Now, that's more like it !
Old 07-02-2011, 02:33 PM
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Default RE: Big servo for use in Elevator Trim Tab Ultralight Airplane


ORIGINAL: onewasp


ORIGINAL: Rodney

A much more reliable and simple solution is just a motor activated jack screw with limit stops. You power it up (selective polarity for direction of travel) to move it; remove power and it stays where you left it. You can use a very small (weak motor) and with the proper screw pitch you can power almost any size surface.
__________________________________________

Now, that's more like it !
And that, is a simple servo.
Old 07-07-2011, 05:22 PM
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dirtybird
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Default RE: Big servo for use in Elevator Trim Tab Ultralight Airplane

A motor with a jackscrew is an open loop servo. If you were to use it in an aircraft you would quickly decide it is unsatisfactory, just as the modeling community did. Our early reed system used open loop servos for elevator trim. They proved hard to use, A closed loop servo is much easier to use.
If you are afraid of the reliability of model servos, get one designed for UAV's. It will cost you a bit more though.
Old 07-08-2011, 05:36 AM
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Default RE: Big servo for use in Elevator Trim Tab Ultralight Airplane


ORIGINAL: dirtybird

A motor with a jackscrew is an open loop servo. If you were to use it in an aircraft you would quickly decide it is unsatisfactory, just as the modeling community did. Our early reed system used open loop servos for elevator trim. They proved hard to use, A closed loop servo is much easier to use.
If you are afraid of the reliability of model servos, get one designed for UAV's. It will cost you a bit more though.
Exactly what you want for this, open loop. You are the feedback loop in such device, you stop the input when the trim is where you want it. The KISS principle.
Old 07-08-2011, 01:40 PM
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Default RE: Big servo for use in Elevator Trim Tab Ultralight Airplane


ORIGINAL: dirtybird

A motor with a jackscrew is an open loop servo. If you were to use it in an aircraft you would quickly decide it is unsatisfactory, just as the modeling community did. Our early reed system used open loop servos for elevator trim. They proved hard to use, A closed loop servo is much easier to use.
If you are afraid of the reliability of model servos, get one designed for UAV's. It will cost you a bit more though.
__________________________________

You have taken "servo' to a new level. We were talking about RC MODEL servos.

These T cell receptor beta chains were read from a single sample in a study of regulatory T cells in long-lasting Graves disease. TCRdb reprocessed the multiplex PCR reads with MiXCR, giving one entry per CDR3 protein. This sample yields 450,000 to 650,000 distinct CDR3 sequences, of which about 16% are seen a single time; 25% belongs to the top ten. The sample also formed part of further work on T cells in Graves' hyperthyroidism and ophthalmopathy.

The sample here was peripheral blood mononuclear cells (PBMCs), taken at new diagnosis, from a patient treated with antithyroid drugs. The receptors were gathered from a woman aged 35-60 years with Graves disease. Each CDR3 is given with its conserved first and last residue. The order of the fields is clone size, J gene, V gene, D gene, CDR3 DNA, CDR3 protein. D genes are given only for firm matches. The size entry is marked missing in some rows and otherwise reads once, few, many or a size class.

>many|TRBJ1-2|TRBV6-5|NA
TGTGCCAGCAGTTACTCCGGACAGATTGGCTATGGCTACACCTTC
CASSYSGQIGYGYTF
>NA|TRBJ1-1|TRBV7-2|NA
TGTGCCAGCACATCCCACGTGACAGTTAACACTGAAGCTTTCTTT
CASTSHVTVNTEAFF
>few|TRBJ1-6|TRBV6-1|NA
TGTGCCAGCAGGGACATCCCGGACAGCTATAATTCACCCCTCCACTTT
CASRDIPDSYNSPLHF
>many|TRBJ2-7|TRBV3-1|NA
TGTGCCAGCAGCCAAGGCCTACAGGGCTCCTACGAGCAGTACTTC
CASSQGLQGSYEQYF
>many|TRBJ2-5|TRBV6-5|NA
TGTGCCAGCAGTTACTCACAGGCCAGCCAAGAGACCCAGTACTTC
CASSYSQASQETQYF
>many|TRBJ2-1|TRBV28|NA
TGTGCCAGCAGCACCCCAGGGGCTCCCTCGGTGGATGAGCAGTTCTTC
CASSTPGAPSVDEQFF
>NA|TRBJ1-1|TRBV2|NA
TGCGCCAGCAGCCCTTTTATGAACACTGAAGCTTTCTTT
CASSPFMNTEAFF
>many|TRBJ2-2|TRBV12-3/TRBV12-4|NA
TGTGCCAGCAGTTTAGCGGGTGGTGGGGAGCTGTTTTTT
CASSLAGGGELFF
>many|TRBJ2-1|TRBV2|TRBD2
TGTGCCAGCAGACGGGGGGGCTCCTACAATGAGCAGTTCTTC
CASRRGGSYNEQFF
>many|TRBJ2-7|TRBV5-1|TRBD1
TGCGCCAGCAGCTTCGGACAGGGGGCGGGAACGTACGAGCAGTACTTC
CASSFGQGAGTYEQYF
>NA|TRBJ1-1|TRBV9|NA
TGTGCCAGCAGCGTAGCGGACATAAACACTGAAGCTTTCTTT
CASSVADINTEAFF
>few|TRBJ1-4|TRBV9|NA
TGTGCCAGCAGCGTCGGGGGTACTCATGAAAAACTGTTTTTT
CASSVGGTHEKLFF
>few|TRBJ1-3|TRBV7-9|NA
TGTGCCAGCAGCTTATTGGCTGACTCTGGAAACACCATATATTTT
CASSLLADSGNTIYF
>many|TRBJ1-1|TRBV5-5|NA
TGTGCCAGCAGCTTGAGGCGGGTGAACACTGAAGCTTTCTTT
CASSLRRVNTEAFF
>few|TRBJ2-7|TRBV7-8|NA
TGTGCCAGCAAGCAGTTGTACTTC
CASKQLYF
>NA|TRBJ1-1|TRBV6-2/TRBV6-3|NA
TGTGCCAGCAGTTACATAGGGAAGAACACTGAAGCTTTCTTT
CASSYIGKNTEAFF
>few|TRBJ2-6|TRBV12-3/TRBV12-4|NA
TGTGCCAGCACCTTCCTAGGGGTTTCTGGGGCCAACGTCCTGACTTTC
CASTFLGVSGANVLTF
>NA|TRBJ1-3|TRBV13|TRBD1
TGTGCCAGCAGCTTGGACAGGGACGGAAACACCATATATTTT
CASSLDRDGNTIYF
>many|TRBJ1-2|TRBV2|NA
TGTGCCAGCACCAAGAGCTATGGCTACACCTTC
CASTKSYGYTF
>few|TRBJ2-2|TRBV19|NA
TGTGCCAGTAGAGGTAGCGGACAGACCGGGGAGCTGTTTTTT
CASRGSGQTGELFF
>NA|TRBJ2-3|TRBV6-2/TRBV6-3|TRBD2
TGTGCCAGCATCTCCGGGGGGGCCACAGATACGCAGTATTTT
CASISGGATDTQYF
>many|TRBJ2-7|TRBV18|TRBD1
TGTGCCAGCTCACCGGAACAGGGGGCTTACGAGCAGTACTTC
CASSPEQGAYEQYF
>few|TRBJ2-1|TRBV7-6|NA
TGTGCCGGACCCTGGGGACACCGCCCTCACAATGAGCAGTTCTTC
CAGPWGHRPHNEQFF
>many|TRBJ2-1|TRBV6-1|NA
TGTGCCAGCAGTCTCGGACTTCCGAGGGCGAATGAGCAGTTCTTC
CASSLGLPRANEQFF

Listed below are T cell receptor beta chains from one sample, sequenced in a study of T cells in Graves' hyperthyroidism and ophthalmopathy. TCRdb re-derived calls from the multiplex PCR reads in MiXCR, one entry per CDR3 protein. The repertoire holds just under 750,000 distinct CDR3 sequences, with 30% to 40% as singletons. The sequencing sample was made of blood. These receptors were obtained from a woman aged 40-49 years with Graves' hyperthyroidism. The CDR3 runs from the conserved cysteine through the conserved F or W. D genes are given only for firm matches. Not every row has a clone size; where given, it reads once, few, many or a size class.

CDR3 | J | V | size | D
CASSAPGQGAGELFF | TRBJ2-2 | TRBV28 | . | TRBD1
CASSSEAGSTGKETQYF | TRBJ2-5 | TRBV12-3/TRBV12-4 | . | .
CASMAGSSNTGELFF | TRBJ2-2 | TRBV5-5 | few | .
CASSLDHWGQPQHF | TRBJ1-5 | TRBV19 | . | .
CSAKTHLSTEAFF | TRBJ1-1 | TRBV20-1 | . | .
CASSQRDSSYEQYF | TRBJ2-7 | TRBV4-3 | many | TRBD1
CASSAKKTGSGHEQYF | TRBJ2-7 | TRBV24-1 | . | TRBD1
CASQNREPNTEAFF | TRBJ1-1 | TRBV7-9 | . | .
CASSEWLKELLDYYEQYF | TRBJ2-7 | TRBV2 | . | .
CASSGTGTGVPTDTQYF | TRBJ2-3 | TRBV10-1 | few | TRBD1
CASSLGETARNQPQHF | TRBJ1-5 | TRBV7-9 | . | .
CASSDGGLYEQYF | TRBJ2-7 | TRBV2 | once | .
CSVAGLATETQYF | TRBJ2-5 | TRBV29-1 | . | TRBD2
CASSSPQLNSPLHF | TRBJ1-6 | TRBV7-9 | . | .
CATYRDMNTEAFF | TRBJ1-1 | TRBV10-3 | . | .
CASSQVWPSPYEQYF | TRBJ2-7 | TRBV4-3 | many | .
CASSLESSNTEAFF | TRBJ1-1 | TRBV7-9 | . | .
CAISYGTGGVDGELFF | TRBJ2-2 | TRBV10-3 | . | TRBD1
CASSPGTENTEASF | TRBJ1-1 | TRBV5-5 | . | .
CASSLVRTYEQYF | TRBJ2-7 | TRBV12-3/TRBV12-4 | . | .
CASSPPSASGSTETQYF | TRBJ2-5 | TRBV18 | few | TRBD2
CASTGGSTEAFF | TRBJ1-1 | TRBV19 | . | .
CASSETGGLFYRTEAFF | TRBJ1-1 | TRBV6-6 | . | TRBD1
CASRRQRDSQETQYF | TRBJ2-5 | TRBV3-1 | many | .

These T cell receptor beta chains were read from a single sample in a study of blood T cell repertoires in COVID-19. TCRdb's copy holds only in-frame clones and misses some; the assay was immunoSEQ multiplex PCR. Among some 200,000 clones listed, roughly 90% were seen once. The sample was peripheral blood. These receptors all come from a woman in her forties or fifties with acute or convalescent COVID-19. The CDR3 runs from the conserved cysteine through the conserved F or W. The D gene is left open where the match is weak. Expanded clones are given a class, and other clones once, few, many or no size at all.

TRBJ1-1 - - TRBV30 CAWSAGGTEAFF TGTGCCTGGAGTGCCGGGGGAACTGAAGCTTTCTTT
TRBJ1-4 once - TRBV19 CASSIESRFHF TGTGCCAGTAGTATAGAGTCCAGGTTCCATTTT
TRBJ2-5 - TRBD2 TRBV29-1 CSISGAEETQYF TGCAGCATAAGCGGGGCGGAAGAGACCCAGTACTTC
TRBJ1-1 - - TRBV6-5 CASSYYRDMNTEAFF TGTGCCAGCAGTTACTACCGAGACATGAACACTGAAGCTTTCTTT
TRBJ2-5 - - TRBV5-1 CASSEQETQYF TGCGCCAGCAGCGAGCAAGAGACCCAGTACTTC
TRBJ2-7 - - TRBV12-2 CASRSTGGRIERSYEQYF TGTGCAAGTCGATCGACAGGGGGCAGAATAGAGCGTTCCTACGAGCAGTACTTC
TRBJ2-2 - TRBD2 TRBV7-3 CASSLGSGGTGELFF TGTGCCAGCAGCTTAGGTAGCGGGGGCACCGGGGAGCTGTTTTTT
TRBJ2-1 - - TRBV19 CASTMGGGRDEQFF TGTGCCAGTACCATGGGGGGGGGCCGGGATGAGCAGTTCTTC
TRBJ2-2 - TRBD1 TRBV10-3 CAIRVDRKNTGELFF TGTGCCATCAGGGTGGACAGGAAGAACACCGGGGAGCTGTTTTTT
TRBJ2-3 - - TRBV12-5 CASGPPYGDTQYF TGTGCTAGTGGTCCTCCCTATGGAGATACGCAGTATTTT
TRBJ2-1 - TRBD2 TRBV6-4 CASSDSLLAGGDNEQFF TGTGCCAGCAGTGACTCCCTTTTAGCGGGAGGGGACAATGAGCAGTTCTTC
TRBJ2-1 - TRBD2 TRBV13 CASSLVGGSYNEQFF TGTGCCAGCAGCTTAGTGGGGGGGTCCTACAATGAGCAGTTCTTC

Any driven mechanism is a "servo" the discussion was about the use of an RC model servo !

In short you are talking in circles as the suggestions have to do with reliability not whether or not it could be defined as a servo.

The point is a "model servo" is NOT a reasonable choice . It wasn't at the beginning and it isn't now .
Old 07-08-2011, 03:01 PM
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Default RE: Big servo for use in Elevator Trim Tab Ultralight Airplane

The Seiko servo is a model servo as well as a UAV servo. See troy built models.
The trouble with a jackscrew open loop servo is you never know where it is unless you include a mechanism to read its position. Then you are very close to a closed loop servo. You might as well complete the loop as the electronics to complete the loop are well developed and practically failure proof.
With the open loop servo and no position indication you could get into serious trouble. It would be like flying a new aircraft for the first time every time you take it off.
Old 07-08-2011, 05:15 PM
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onewasp
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Default RE: Big servo for use in Elevator Trim Tab Ultralight Airplane

Strange, we used your, 'non indicator type' through WWII and much of Korea on trim tabs.
We were so dumb we were happy when we felt what it was we were after . No indicators needed !
Apparently we had much more sensitive 'arses' then .

BTW, UAV's like RC models have no passengers soooo I really do not feel that is is anything of note .
Today the FAA calls them sUAS .

Old 07-08-2011, 05:56 PM
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Default RE: Big servo for use in Elevator Trim Tab Ultralight Airplane

ORIGINAL: onewasp

Strange, we used your, 'non indicator type' through WWII and much of Korea on trim tabs.
We were so dumb we were happy when we felt what it was we were after . No indicators needed !
Apparently we had much more sensitive 'arses' then .

BTW, UAV's like RC models have no passengers soooo I really do not feel that is is anything of note .
Today the FAA calls them sUAS .

Right, they were used when we did not have the technology for better systems. They were also a cause for accidents.
Old 07-11-2011, 06:25 AM
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Default RE: Big servo for use in Elevator Trim Tab Ultralight Airplane

http://www.aircraftspruce.com/catalo...anstrimsys.php
Old 07-13-2011, 06:05 AM
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Default RE: Big servo for use in Elevator Trim Tab Ultralight Airplane

This would work well. I made this jackscrew drive for retracts for a 1/4 scale FW190. Made from an electric screwdriver using the planetary gear system for reduction, then going into an 8-32 screw driving a brass dog.You would only need a switch in the cockpit to drive it. For flight, set the surface to neutral before you take off. Stick load will tell you where you are. Much of the mechanism can be eliminated as the micro switches on the ends are for the stops for the retracts.The aluminum plate is off the side to show the mechanism.